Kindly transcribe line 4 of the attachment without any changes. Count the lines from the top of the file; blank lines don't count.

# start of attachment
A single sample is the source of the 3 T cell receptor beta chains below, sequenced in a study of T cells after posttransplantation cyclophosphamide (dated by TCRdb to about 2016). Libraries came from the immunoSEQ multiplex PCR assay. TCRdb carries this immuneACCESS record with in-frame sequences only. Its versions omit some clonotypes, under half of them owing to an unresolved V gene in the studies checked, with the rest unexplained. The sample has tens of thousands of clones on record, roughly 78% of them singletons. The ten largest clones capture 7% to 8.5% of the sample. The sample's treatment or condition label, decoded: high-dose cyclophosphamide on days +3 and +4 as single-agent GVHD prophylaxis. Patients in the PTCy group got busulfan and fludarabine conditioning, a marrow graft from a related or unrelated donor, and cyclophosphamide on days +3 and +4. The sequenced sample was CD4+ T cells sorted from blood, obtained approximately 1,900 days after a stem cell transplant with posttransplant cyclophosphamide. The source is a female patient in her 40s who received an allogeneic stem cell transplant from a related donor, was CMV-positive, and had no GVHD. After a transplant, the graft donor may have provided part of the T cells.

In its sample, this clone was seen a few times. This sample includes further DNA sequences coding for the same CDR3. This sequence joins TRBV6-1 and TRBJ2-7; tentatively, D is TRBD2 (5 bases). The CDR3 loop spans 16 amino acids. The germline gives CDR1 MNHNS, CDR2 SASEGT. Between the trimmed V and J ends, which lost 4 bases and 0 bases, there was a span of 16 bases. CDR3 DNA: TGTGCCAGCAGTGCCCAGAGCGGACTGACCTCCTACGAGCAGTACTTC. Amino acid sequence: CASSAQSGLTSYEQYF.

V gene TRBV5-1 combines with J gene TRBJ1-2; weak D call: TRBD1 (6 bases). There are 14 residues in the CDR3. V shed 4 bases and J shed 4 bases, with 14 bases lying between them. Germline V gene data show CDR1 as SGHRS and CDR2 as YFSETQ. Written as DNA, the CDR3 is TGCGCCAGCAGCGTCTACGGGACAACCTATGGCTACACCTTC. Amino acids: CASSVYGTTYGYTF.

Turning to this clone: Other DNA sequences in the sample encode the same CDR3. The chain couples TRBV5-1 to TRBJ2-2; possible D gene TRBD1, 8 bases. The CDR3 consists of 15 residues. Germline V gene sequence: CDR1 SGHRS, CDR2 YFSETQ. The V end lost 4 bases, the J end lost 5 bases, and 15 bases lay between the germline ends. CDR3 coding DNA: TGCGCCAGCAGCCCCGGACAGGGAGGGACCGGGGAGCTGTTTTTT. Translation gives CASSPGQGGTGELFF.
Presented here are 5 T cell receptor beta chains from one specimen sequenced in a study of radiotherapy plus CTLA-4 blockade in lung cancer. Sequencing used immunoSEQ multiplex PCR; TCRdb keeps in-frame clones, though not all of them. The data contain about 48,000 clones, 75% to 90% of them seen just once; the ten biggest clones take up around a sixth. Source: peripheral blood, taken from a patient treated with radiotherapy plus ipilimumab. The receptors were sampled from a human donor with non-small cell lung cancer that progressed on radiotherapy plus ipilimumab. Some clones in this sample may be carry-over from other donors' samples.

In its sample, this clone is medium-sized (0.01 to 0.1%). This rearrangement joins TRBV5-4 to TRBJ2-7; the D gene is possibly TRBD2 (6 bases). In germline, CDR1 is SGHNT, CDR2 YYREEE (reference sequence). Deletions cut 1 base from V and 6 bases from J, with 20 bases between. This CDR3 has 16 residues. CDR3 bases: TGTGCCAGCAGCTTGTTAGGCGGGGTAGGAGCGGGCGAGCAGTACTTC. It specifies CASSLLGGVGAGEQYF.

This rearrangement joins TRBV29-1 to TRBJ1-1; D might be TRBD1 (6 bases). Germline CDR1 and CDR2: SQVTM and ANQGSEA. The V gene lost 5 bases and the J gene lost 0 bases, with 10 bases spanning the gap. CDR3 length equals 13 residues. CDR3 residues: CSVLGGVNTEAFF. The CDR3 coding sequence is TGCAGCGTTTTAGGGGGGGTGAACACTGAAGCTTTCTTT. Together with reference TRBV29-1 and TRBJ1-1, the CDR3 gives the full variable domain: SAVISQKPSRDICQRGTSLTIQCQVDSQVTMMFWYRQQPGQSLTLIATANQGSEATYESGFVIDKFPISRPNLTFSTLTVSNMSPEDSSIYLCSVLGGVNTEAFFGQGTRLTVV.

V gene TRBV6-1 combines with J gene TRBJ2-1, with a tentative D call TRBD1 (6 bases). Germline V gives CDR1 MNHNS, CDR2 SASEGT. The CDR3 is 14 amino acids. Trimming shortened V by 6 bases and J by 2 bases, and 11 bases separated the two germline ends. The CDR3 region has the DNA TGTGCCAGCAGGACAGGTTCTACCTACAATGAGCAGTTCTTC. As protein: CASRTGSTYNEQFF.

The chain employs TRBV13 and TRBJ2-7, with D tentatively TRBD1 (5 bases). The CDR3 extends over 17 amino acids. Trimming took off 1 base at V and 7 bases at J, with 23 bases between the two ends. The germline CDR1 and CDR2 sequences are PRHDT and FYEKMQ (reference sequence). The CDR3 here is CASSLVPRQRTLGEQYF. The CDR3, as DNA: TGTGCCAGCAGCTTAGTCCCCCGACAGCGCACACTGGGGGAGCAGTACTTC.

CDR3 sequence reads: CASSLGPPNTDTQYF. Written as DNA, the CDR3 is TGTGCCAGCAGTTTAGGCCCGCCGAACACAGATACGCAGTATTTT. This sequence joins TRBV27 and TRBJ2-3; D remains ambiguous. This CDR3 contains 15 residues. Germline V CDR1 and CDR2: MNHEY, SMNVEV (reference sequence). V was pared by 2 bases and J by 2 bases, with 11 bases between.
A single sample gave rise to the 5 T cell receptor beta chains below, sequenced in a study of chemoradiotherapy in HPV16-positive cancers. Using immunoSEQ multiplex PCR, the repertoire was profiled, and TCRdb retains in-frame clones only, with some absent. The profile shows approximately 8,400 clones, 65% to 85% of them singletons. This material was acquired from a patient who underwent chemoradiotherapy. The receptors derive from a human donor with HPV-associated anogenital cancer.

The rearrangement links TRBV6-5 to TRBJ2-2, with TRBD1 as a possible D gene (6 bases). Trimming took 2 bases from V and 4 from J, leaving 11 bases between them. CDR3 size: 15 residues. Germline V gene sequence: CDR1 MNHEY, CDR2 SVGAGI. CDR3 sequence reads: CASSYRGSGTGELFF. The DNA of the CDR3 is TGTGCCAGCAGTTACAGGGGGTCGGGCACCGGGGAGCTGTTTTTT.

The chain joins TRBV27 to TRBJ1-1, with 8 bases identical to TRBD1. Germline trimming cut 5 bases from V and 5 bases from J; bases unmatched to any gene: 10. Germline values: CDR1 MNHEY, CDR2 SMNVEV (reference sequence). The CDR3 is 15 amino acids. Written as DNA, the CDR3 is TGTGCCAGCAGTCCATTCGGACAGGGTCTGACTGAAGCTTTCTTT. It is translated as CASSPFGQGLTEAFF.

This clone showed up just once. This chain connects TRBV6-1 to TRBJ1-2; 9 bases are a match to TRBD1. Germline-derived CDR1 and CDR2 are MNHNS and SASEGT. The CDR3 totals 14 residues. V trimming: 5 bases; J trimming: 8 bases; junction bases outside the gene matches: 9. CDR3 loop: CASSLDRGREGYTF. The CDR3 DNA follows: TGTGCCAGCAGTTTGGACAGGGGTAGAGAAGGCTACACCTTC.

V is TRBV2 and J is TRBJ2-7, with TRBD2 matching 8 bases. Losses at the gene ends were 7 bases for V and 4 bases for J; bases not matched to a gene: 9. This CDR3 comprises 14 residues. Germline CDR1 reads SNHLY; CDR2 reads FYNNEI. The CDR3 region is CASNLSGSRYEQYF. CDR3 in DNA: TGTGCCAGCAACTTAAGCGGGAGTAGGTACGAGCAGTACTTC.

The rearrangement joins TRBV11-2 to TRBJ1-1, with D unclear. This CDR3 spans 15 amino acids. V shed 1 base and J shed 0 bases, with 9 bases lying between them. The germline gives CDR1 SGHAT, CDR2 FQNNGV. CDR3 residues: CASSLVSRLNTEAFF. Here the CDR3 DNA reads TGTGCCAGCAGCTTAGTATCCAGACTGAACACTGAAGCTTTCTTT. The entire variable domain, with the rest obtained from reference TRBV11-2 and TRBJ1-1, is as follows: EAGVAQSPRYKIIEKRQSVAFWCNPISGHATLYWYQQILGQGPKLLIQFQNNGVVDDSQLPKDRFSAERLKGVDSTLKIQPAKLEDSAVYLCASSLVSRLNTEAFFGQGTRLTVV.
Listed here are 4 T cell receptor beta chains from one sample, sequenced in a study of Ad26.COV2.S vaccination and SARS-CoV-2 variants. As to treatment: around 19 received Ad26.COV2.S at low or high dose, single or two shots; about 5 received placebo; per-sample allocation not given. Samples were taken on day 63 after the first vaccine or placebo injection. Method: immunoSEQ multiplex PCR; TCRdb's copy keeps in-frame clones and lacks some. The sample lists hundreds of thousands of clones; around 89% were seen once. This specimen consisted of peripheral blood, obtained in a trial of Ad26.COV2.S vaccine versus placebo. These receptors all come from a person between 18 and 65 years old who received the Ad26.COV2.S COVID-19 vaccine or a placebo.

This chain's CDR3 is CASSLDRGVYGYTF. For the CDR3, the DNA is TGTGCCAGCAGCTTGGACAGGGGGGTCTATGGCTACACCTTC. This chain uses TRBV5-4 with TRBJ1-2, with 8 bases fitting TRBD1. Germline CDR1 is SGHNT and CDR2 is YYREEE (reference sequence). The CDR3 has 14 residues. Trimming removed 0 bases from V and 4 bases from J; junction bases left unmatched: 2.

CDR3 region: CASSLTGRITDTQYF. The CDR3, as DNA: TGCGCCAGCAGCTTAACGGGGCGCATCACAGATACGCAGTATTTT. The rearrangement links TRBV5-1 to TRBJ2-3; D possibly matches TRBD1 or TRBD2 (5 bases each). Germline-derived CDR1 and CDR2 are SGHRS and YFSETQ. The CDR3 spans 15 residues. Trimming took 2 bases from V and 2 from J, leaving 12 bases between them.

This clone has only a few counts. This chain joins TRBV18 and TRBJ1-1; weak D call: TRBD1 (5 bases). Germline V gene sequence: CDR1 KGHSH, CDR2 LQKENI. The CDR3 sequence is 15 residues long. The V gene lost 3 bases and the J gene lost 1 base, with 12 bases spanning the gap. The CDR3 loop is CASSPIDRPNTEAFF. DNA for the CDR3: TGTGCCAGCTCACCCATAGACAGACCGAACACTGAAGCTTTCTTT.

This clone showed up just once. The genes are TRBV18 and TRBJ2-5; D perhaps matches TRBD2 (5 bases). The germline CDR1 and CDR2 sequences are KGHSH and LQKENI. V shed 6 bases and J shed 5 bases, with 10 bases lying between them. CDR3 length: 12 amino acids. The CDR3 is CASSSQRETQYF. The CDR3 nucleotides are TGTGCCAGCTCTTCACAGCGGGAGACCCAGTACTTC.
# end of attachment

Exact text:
Turning to this clone: Other DNA sequences in the sample encode the same CDR3. The chain couples TRBV5-1 to TRBJ2-2; possible D gene TRBD1, 8 bases. The CDR3 consists of 15 residues. Germline V gene sequence: CDR1 SGHRS, CDR2 YFSETQ. The V end lost 4 bases, the J end lost 5 bases, and 15 bases lay between the germline ends. CDR3 coding DNA: TGCGCCAGCAGCCCCGGACAGGGAGGGACCGGGGAGCTGTTTTTT. Translation gives CASSPGQGGTGELFF.